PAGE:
When Your Friends Ask You for Financial Advice

by Debra Karplus


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You look like you are doing well financially, and frankly, you are. Your house and furnishings are in good repair as is your car. You and your family dress tidy and stylish. You don't work crazy long hours. You seem to enjoy your leisure time and are able to take a few vacations each year. But, your family has worked very hard at living frugally over the course of many years.

So what do you do when your retired friend, who cannot seem to make ends meet, inherits $10,000 and seeks your financial advice on how to invest this windfall, because, after all, you do appear to be doing well financially?

Whatever your credentials or background, giving financial advice to friends, solicited or unsolicited, cannot possibly have a good outcome in the long run. If all goes well, your friend will defer to your "expertise" in financial matters, become dependent, and assume that you will become their financial guru forever. But ultimately, if your advice goes sour, so does the friendship.

When Your Friends Ask You for Financial Advice

What advice can you safely offer to your friend seeking financial advice from you?

Encourage your friend to attend free local financial seminars and to read online about money and investing. Some especially useful sites are Finance.Yahoo.com and Fidelity.com, but there are numerous other useful financial websites.

Some communities also offer free money-mentoring services such as the Champaign County Cooperative Extension in Central Illinois.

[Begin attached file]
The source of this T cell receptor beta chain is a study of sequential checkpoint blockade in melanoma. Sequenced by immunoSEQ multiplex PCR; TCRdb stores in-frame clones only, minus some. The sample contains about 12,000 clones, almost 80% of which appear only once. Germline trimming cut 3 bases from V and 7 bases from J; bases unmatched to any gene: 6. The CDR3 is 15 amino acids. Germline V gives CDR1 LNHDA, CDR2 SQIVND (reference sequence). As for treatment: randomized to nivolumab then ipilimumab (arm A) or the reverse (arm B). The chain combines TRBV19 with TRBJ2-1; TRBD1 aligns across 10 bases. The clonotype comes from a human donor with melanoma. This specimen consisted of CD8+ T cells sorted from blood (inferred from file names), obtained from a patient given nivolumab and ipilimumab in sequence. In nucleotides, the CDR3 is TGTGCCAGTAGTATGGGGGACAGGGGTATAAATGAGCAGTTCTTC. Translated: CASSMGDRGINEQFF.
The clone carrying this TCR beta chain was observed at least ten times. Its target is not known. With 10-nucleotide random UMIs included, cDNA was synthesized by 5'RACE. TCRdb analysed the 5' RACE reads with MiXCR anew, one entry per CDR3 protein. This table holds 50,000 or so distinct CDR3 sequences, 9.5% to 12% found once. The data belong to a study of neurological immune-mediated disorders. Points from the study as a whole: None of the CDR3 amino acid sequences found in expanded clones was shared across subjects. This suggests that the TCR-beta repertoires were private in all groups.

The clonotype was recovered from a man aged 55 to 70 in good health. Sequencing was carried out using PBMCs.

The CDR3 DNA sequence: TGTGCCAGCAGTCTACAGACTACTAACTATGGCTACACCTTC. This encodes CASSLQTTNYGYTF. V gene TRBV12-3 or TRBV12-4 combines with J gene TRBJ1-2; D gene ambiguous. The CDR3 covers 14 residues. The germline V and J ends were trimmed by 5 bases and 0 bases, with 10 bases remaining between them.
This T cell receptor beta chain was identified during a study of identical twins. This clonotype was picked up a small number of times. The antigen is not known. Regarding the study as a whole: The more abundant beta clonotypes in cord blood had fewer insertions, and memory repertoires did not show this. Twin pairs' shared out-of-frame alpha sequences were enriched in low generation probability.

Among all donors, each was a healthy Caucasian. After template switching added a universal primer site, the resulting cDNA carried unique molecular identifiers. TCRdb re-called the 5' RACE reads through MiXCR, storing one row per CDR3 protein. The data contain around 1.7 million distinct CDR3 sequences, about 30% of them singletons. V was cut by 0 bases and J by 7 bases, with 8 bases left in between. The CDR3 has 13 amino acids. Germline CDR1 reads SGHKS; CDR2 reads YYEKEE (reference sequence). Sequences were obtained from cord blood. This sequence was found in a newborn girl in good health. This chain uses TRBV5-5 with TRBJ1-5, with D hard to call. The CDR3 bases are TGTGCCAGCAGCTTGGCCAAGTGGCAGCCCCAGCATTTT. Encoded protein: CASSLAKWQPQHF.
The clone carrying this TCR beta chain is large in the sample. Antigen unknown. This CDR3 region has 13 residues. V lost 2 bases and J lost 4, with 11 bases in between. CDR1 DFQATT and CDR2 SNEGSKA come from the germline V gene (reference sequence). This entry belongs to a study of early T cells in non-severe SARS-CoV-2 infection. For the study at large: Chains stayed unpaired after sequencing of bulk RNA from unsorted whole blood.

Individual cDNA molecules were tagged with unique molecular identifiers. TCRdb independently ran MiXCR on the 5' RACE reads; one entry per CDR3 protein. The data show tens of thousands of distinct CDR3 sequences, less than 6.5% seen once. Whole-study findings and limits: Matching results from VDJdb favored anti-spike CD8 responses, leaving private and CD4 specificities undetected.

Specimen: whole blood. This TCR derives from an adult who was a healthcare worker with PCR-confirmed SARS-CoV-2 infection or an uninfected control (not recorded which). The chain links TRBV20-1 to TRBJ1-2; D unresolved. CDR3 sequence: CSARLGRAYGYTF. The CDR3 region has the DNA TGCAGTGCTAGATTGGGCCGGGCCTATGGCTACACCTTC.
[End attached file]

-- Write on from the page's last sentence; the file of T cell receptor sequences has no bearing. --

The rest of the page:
Perhaps the best advice you can offer is to contact one of the local banks or investment companies that offer a free portfolio review. These services really are free. The hook is that they hope to get some paid business from this service somewhere down the road.

Remind your friend that everyone has a completely different financial situation in terms of income and expenses. Also, discuss that we all have different kinds of assets like a savings account or pension and different liabilities like a house, car, or credit card debt.

Inform them that a free portfolio review will involve bringing in bank and investment statements and answering questions to determine where money works best based on the age, time horizon, and how aggressive a risk taker the investor might be.

The financial professional should be able to clearly explain to them the difference between mutual funds, exchange-traded funds (ETF), and individual stocks and bonds. They should also describe the difference between index funds and other types of funds, including lifestyle funds.

Related: Finding an Honest Investment Advisor

Additionally, if your friend ultimately decides to employ the services of a financial professional, they should know exactly how much this will cost them and understand fee-based versus commission charges.

You definitely want your friends to do well financially, but they need to really understand that there are few guarantees in the world of investing and that it wasn't just by magic that your family has gotten to a place financially where you are doing well. And remind friends that the stock market does not provide the magical elixir to instant wealth. There is much risk involved in stock market investing.

Be gentle with your friends seeking your financial acumen, but don't put yourself or them in a spot where you could jeopardize your friend's finances or your friendship.


Debra is an occupational therapist, accountant, teacher and freelance writer. She is a writer for Advance for Occupational Therapy Practitioners. She also writes for Grand Magazine, has some items (fiction and non fiction) selling on Amazon.com (kindle), has written several travel articles for the Champaign-Urbana News-Gazette and several articles for freelancewriting.com and volunteers as a money mentor for the University of Illinois Cooperative Extension money mentoring program. Learn more about her at DebraKarplus.blogspot.com.

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